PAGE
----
It has come to my attention that a truck containing a radioactive cargo from a hospital (A used cancer treatment unit) was stolen recently in Mexico. You will be glad to know that the radioactive cargo has been found. A short comment on the case (made at an early time) by the IAEA can be seen here.
Currently it is unknown why the truck and the radioactive cargo was stolen. I do not know if it was a simple truck theft where they wanted the truck, a scrap metal theft or something more sinister such the theft of radioactivity by someone with the intention of causing harm with it (dirty bombers ?).
I hope when I get some time soon to be able to comment further on this case and on cobalt-60 in general. One report claims that circa 3000 curies of cobalt-60 was inside the machine when it was stolen. From my own personal experience I can tell you that this is a large amount of radioactivity, I would expect that the outside of the shielding could feel warm if that amount of radioactivity is inside. The warmth is due to heat being created in the shielding by the absorption of the beta and gamma rays from the cobalt-60, this heat production (decay heat) is perfectly normal.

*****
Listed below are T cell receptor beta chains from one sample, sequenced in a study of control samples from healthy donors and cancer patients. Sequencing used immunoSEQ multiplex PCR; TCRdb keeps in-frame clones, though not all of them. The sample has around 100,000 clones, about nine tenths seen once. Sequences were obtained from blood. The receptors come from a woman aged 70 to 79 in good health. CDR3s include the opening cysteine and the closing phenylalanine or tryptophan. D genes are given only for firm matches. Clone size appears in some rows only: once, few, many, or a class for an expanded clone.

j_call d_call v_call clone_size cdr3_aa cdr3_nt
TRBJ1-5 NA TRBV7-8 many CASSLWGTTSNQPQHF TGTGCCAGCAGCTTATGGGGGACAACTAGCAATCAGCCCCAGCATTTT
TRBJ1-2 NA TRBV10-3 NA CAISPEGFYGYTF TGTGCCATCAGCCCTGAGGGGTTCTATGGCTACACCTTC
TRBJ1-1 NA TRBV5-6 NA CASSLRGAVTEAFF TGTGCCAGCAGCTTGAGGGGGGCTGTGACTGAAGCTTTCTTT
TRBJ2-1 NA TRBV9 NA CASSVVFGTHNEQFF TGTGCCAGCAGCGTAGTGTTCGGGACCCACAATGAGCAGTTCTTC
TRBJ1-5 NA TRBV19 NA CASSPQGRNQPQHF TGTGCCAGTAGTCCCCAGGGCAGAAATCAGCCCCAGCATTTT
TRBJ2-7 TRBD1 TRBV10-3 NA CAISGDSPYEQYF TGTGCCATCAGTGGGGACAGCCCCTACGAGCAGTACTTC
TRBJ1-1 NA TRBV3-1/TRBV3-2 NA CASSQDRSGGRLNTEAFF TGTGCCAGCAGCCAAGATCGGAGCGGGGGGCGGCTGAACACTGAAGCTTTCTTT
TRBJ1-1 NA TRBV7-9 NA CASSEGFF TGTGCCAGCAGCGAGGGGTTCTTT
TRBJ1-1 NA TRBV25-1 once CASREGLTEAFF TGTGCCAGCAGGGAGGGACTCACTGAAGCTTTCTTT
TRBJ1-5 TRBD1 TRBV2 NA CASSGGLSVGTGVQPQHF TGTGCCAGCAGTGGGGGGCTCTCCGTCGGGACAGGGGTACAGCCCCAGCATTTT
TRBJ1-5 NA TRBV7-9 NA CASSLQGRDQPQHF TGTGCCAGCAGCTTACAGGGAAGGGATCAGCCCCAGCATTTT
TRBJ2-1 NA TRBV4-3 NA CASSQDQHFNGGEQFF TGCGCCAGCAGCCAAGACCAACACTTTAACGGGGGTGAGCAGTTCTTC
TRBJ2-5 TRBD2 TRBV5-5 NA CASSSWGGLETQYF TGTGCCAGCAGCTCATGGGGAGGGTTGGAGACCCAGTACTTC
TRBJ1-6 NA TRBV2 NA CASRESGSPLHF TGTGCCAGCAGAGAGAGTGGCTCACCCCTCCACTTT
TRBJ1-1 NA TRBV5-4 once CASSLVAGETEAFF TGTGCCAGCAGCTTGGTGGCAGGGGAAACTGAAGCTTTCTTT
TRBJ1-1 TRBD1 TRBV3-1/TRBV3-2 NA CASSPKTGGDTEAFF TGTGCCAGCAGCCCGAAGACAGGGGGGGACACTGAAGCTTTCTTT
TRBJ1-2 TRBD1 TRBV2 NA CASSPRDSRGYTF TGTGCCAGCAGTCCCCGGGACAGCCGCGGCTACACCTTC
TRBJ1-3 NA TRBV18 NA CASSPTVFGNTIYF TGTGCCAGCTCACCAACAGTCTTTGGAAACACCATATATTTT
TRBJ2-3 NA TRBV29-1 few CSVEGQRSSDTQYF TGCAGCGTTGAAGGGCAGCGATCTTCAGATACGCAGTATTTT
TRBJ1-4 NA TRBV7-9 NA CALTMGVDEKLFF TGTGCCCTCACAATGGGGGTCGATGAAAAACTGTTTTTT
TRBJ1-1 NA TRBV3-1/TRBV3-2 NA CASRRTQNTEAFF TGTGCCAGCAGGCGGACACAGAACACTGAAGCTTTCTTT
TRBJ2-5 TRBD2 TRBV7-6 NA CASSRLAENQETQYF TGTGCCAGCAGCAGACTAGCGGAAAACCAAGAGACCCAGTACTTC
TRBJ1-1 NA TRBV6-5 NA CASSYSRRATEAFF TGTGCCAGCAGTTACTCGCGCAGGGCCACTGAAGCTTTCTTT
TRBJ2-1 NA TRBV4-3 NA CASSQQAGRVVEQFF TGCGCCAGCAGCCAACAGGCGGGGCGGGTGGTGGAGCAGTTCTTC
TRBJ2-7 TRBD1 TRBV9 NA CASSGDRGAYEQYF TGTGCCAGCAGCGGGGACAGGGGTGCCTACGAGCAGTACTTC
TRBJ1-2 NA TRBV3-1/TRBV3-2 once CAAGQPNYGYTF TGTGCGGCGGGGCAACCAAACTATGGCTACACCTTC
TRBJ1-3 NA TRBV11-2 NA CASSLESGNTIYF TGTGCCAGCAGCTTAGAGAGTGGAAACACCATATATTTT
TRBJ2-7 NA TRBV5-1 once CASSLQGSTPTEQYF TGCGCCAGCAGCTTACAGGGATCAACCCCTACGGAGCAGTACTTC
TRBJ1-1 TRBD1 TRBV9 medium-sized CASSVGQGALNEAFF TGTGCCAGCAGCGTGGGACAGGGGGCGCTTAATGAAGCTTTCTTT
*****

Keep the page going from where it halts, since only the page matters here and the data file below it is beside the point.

We can do some fun calculations with decay heat, but I want to save those for later.
The problem with radioactivity units is that two units for activity exist, the old one (curie) was defined as the amount of radioactivity which is equal in terms of decays per unit time as one gram of radium-226. This is a very large amount of radioactivity, one curie is 37,000,000,000 radioactive decay events per second. Or as I would write it 37 x 109 events per second. On the other hand the modern (SI) unit for radioactivity is the Becquerel which is named after the discoverer of radioactivity. This is defined as one radioactive event per second.
The problem with the Becquerel is that it is very small and for most applications, event things like expressing how much natural radioactivity is in a person, a kilo of earth from my garden [As far as I know there has never been a radioactive soil contamination problem in the town where I live in Sweden] or a packet of coffee) you need to write a large number.
The great problem I see with the curie and the Becquerel is that both units are very different to each other in size, the Becquerel can be thought of being like expressing the weight of a car in grams while the curie can be thought of as like expressing the weight of my dog in terms of equivalents of blue whales.
Filed under: cancer, cesium, colbalt, colbalt-60, crime, nuclear, nuclear chemistry, nuclear technology, radiation, radioactivity, scrap metal | Tagged: radioactive cargo, radioactive decay, radioactivity |